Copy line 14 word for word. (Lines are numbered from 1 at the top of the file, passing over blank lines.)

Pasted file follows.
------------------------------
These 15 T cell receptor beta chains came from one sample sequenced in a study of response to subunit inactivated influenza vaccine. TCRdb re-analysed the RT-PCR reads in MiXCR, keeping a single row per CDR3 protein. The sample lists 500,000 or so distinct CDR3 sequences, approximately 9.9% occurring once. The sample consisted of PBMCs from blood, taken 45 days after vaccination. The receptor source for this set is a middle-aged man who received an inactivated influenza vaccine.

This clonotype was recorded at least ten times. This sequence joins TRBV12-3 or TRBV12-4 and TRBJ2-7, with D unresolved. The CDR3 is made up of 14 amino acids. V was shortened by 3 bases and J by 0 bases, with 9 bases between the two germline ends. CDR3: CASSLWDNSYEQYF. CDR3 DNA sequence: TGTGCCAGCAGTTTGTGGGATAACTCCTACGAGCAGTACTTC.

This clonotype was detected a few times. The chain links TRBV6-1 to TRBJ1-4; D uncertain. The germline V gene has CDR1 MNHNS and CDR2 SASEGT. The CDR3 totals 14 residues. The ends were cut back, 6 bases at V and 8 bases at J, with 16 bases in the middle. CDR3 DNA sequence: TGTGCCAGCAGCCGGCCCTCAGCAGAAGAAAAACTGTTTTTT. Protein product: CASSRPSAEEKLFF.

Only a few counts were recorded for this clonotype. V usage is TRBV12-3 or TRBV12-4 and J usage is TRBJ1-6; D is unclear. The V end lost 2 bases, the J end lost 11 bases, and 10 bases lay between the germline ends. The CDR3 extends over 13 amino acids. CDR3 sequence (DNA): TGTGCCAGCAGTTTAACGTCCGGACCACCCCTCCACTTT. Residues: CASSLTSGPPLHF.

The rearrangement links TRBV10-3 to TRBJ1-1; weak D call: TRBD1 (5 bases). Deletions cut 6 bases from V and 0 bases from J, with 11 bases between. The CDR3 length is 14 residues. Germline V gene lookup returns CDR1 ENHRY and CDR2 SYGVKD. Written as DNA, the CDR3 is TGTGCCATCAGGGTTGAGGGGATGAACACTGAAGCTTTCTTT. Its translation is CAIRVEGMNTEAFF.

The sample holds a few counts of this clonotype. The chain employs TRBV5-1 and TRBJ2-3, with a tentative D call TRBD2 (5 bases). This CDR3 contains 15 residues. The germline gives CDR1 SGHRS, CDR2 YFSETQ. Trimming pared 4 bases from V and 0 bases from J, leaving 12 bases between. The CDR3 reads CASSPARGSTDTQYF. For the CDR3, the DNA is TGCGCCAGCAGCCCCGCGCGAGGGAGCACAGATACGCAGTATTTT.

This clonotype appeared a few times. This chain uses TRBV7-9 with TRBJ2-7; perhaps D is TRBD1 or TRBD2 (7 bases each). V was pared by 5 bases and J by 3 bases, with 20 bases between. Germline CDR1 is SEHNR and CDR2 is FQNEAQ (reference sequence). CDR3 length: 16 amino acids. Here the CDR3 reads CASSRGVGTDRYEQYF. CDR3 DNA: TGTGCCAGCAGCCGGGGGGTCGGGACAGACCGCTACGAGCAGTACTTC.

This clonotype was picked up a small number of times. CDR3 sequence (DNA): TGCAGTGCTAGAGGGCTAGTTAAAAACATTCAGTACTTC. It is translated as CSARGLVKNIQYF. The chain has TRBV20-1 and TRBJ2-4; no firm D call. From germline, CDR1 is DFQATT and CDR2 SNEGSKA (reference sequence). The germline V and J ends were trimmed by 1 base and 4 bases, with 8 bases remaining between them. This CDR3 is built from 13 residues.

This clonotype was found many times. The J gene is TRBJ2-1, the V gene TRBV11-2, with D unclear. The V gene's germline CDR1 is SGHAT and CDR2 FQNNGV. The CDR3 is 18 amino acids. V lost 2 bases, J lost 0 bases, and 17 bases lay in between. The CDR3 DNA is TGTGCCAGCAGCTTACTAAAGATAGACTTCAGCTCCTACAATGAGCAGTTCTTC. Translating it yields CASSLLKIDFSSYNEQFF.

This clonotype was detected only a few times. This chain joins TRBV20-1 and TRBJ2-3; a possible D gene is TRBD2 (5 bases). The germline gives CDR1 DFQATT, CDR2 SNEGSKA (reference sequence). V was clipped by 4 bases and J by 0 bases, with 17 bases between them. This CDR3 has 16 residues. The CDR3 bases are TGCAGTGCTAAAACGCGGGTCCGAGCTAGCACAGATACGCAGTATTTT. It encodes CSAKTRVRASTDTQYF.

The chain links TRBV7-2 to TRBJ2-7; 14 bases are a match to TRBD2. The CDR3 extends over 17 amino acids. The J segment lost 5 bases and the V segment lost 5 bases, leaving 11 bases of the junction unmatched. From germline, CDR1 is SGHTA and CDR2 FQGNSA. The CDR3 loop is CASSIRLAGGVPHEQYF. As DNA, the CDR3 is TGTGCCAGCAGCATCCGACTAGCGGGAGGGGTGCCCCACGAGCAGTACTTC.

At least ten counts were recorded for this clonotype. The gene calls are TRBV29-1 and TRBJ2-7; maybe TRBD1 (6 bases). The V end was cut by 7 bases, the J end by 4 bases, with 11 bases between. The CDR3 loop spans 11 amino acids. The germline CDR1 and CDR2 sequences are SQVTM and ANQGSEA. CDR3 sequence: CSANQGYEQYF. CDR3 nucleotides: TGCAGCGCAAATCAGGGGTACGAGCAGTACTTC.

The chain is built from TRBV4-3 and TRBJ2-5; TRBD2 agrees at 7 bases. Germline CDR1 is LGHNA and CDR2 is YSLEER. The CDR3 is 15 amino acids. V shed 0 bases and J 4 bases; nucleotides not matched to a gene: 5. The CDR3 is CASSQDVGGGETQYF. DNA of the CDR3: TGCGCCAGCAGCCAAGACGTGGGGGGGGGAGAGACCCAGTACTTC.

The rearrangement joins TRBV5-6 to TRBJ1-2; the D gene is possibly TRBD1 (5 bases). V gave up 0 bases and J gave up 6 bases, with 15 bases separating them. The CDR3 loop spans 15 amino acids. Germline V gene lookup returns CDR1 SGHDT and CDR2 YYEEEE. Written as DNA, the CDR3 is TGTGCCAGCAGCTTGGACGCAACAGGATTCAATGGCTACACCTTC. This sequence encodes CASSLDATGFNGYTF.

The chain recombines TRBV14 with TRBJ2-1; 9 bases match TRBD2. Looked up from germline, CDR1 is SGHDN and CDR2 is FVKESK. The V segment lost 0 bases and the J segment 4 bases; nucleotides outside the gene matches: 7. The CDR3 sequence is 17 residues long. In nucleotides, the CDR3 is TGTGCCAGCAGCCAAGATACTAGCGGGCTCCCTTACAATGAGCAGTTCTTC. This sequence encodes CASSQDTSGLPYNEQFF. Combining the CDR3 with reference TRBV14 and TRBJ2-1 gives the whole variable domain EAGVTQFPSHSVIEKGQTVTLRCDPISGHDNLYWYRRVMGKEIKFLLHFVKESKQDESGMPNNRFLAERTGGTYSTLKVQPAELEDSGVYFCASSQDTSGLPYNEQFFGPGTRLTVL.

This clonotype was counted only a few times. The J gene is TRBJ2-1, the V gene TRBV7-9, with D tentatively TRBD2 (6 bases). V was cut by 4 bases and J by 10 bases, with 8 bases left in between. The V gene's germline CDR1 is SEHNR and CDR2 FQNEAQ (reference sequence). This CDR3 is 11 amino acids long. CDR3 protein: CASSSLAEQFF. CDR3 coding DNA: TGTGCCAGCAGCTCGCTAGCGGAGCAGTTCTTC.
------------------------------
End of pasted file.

The rearrangement joins TRBV5-6 to TRBJ1-2; the D gene is possibly TRBD1 (5 bases). V gave up 0 bases and J gave up 6 bases, with 15 bases separating them. The CDR3 loop spans 15 amino acids. Germline V gene lookup returns CDR1 SGHDT and CDR2 YYEEEE. Written as DNA, the CDR3 is TGTGCCAGCAGCTTGGACGCAACAGGATTCAATGGCTACACCTTC. This sequence encodes CASSLDATGFNGYTF.